Viceroys and Governors and see what
can be done; but whether or not ro
fessor Jenks' plan Is adopted, his in
Rtrtietion and advice will aid the Chi
nese government greatly in its. efforts
to adopt a uniform currency as re
quired hy the recent treaties, and his
further assistance is most likely to be
solicited by them.
"More important still, of course, is
the official statement from the Chinese
irovernment tlself. Prince Ching,
"President of the Grand Coun
n wdft represents officially the
phinsm ffnTOrnment. in 'response to
fnr definite statement of his
opinion .to be presented to the United
States, wrote to Mr. Jenks on the eve
of his departure from Pekln, saying In
Pa"'fihiTin. is lust now considering the
matter of deciding upon a "new coinage
.., anA ts deliberating as to the
establishment of a national bank, aud
it Is most necessary mat it onuiuu iU1
low your plans and that all those
measures which need most urgently to
nvn tin -lust now In accordance
with those plans should at once be put
into execution.' " ,
The Commission feels, therefore, that
there is every reason to oeueve mat ujo
mieinn fnr -which It was established, to
co-operate with the Chinese and Mexican
governments in establishing sound mone
tary systems which will fix the rate of
exchange between the greatest of the
oUvfr-iismtr countries and the gold-stand-
nrfl countries, has been In great part
Some attention is given in the report
to the recommendation of the commis-
Rimv -which was indorsed by most of the
European commissions in the Summer of
1S03, that purchases or suver aciuauy re
quired for coinage purposes should be
made with as much regularity as possible.
It is declared that any step contributing
toward stability In the price of silver
bullion would In itself tend to diminish
the fluctuations of exchange and that
is gratifying to report that the policy
comparative regularity of purchases
the government of British India- and other
governments has borne I rait-
Attention is called to the fact that since
April last the -variatloo in the price
silver at London has beea witMn tk Hm
its of 2 peace $er ounce, while ht JMt
the variatlone were-ron Umm pence.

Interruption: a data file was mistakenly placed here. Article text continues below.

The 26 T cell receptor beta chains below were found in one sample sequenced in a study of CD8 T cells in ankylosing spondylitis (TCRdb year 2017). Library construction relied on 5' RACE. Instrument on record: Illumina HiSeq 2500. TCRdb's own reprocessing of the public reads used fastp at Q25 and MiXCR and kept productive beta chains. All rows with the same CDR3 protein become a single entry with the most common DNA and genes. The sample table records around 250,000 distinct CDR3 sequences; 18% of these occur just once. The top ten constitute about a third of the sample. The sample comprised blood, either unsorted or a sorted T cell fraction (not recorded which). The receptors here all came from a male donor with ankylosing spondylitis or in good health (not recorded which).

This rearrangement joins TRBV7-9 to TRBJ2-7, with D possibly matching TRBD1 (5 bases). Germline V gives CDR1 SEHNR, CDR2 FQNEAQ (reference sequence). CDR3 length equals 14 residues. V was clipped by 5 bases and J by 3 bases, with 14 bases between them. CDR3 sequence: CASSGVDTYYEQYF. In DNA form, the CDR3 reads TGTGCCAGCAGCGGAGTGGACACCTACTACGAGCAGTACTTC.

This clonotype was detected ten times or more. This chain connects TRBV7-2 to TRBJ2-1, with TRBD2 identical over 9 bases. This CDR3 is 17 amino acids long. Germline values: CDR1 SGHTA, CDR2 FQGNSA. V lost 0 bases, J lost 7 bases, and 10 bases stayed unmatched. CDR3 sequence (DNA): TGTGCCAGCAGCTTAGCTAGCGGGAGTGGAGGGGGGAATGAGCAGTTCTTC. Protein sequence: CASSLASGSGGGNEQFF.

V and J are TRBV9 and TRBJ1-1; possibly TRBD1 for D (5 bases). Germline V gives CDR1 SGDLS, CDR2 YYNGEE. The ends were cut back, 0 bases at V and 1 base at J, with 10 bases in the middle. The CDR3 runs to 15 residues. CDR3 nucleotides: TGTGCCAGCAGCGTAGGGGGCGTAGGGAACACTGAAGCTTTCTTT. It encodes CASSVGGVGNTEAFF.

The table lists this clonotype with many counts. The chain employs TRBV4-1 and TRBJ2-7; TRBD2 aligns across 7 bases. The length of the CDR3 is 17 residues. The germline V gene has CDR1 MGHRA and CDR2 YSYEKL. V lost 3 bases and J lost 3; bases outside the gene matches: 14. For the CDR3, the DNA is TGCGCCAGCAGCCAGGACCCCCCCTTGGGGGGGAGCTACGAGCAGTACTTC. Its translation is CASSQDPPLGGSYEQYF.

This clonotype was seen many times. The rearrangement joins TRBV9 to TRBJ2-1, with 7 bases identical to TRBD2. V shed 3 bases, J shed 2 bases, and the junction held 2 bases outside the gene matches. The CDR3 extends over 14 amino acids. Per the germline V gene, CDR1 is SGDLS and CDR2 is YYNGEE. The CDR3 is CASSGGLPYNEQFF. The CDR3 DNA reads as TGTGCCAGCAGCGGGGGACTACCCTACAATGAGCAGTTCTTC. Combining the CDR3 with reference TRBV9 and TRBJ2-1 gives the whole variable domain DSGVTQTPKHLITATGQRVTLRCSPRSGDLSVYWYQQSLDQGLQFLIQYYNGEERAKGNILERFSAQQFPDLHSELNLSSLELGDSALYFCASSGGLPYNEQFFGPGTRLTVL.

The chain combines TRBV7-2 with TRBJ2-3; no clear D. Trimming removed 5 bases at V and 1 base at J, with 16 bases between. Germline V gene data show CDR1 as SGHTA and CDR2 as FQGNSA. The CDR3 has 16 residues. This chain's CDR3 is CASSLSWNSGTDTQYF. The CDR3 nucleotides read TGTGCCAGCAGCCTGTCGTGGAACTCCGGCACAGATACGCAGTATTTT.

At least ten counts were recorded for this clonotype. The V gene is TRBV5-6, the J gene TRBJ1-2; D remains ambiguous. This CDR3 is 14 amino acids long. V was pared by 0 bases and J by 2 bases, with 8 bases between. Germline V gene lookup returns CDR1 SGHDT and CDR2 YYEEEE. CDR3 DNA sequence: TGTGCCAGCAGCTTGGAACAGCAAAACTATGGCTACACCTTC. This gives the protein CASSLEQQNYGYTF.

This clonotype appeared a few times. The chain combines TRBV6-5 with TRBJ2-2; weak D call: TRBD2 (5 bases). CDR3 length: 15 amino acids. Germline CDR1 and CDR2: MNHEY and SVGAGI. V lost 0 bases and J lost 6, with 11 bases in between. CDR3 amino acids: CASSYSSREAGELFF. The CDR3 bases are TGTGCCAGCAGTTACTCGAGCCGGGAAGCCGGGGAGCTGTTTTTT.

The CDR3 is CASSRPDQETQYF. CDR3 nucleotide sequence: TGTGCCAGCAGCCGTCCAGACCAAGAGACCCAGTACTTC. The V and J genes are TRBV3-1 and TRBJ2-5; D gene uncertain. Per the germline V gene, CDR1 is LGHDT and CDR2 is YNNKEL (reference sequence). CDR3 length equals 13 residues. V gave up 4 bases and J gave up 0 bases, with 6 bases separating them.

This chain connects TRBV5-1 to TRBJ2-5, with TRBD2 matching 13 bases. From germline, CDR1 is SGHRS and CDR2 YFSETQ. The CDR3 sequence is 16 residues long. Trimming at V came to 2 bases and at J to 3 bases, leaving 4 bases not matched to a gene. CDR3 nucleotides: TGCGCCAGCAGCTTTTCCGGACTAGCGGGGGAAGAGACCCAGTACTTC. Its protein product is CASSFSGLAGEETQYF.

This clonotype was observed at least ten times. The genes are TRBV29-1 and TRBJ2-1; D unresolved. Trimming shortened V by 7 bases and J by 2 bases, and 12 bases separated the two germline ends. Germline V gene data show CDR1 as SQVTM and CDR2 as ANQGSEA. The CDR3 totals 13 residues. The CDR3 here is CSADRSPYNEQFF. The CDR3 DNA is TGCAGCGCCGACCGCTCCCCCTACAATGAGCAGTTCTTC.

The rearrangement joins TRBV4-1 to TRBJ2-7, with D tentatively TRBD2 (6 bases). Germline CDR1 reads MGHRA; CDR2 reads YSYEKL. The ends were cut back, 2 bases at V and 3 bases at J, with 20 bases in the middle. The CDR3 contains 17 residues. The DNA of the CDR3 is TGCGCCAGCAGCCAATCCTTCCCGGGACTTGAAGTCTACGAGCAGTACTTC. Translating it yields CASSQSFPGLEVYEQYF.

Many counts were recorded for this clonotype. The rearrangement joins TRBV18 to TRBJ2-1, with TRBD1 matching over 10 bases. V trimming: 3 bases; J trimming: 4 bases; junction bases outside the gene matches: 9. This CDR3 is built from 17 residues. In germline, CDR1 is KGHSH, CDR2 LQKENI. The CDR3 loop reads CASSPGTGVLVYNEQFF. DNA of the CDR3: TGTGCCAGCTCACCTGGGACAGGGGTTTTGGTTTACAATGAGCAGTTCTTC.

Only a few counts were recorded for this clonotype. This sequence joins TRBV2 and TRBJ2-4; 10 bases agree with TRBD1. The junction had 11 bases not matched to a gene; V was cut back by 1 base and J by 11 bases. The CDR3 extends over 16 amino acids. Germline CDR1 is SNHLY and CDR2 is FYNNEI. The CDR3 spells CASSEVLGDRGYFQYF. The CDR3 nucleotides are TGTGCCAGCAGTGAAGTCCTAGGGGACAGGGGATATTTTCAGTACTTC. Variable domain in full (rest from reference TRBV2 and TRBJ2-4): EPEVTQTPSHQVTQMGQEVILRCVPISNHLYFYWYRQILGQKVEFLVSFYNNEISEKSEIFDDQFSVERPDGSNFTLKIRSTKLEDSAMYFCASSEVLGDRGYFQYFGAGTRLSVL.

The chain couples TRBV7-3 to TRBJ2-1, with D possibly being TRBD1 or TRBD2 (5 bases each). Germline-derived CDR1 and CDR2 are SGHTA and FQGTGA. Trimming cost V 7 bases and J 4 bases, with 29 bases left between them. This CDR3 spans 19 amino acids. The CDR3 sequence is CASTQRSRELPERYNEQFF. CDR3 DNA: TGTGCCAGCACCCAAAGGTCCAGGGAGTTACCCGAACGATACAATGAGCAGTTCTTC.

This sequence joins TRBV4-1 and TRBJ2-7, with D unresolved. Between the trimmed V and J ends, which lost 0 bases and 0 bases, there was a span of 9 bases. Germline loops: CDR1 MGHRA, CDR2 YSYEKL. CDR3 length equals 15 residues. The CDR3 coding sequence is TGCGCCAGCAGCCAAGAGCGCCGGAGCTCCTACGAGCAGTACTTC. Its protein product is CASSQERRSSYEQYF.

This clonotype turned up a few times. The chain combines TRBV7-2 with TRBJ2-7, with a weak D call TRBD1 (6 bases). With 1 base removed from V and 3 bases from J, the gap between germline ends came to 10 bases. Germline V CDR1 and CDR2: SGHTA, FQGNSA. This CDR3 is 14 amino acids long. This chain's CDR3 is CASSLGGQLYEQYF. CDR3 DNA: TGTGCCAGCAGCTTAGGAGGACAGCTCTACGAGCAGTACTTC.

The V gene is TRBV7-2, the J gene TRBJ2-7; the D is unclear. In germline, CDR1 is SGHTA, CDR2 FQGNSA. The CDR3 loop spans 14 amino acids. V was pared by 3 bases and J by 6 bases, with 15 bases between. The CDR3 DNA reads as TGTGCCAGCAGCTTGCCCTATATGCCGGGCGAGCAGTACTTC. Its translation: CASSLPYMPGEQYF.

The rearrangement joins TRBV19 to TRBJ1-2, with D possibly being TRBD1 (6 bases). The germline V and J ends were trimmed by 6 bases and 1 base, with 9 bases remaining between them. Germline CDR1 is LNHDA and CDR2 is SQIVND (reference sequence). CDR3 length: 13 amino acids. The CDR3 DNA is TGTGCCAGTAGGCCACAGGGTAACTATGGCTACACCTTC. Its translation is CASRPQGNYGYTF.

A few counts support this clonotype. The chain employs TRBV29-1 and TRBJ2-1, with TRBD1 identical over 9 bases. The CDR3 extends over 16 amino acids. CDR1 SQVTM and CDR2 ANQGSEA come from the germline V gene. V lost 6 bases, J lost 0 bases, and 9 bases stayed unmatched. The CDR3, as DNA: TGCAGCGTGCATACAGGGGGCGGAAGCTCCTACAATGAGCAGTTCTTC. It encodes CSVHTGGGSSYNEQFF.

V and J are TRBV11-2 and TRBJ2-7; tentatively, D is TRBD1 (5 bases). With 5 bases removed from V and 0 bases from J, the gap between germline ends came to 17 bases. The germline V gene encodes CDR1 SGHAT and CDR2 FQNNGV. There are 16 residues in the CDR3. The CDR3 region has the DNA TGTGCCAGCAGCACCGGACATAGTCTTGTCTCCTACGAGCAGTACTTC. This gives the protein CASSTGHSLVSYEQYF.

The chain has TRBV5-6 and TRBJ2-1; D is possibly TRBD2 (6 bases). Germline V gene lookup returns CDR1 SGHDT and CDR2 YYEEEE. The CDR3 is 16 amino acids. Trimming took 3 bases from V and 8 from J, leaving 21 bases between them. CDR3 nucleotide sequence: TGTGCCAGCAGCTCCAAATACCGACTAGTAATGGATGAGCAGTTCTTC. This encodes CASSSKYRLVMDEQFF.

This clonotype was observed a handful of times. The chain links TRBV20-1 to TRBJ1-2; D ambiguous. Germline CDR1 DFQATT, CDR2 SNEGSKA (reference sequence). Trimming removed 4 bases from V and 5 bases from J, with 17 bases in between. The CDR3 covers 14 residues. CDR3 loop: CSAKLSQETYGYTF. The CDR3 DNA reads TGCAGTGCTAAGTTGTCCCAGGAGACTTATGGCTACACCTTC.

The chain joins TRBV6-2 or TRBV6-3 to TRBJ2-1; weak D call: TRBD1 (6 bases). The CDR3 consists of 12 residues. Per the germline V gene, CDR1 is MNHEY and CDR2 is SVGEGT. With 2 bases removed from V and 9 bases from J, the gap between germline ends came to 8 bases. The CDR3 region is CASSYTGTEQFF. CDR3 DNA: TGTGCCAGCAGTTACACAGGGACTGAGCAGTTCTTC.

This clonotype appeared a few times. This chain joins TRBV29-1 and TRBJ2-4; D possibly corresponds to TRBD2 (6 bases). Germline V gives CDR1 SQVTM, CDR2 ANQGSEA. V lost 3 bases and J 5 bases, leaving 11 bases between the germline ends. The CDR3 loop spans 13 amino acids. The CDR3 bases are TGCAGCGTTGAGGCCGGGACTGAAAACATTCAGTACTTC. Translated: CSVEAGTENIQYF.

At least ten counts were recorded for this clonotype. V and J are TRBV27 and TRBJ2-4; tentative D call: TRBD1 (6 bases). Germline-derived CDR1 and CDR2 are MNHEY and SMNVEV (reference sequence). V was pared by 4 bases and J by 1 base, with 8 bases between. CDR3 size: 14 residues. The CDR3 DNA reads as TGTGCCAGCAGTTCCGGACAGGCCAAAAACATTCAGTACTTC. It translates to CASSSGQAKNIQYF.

U volnted out that the prtac et toilMen
Juts reacted ugoq tbetxcsee feetwem
the gold countries and the silver-using
countries and that the result of this sta
bility of exchange has been that in the
Philippines the transition from the silver
to the gold standard has been facilitated
and in silver-using countries complaints
have been 'much less acute than before
regarding interruptions to trade with gold
ODELL AND PRESIDENT CONFER
Governor Cummins lelieves in Extra
Session of Congress.
WASHINGTON. Nov. 20. Governor
Odell. of New York, arrived in Washing
ton tonight and had a conference with the
President. On leaving the White House.
the Governor said he talked with the
President on several matters, the post
mastership of New York City being
touched on Incidentally. He declared he
had no candidate for either United States
Senator or postmaster.
Governor Cummins, of Iowa, and Gov
ernor "Vansant, of Minnesota, arrived here
tonight. Governor Cummins said his visit
was In connection with a dispute which
had arisen between the Shlloh Park Com
mission and the Iowa State Commission In
reference to the location of monuments.
he Governor will call on the President
tomorrow. He said that he thought an
extra session of Congress should be con
voked for revision of the tariff alone and
that this matter should be disassociated
from every other question.
Governor vansant said he was here to
interview Secretary Shaw on a personal
matter. He said he would see President
.Kooseveit tomorrow and oerhans would
have something to say regarding his visit
alter that Interview.
ROCKHILL TO SUCCEED CONGER
Ex-Asslstnt Secretary of State Con
vers ant With People.
WASHINGTON. Nov. 3) Rnortnl 1
The Statement is mado tnnlirht- on hli-h
aumonty that William M. Rockhill will
De aDDOintea .Minister to CThinn- mio.
cessor to Edwin H. Conger, soon after
-iiarcn 4. This change has been in con
templation for some time.
Mr. Rockhill has had much 5rnHnr
In Chinese diplomatic matters, and is eon-
ersant with the np.inlB nnil tho bnmioM
He was formerly Assistant Secretary of
state, ana is now unlet or tne Bureau of
Rough Riders Will See Old Chief.
WASHINGTON. Nov. 2a President
Roosevelt, according to his present inten
tions, will visit "Port Worth. Tpt In th
Spring on the occasion of the reunion of
mo jjirst volunteer cavalry (Rough
Riders). He has given assurance that
unless something unforeseen haoDens. he
will make the trio. With the noaslhle per
ception of an address to his comrades, it
is stated mat tne Tesiaent will make no
speeches, either going or returning.
Taft Visits in Louisiana.
NEW ORLEANS, Nov. 2a Secretary of
War Taft and his party were taken to
Reserve plantation for a glimpse of the
sugar Industry of Louisiana. Tonight he
was the guest of a dinner party given by
Archbishop Chapelle. The party wlir
leave Monday on the Dolphin. In order to
obtain a daylight view of the river mouth
and the Jetties.
HEE UJ CINCINNATI.
Strong Breeze Spreds Flames With
CINCINNATI, Nov. 20. Fire caused
a loss today In the central part of the
city, on the south side ot Fourth, be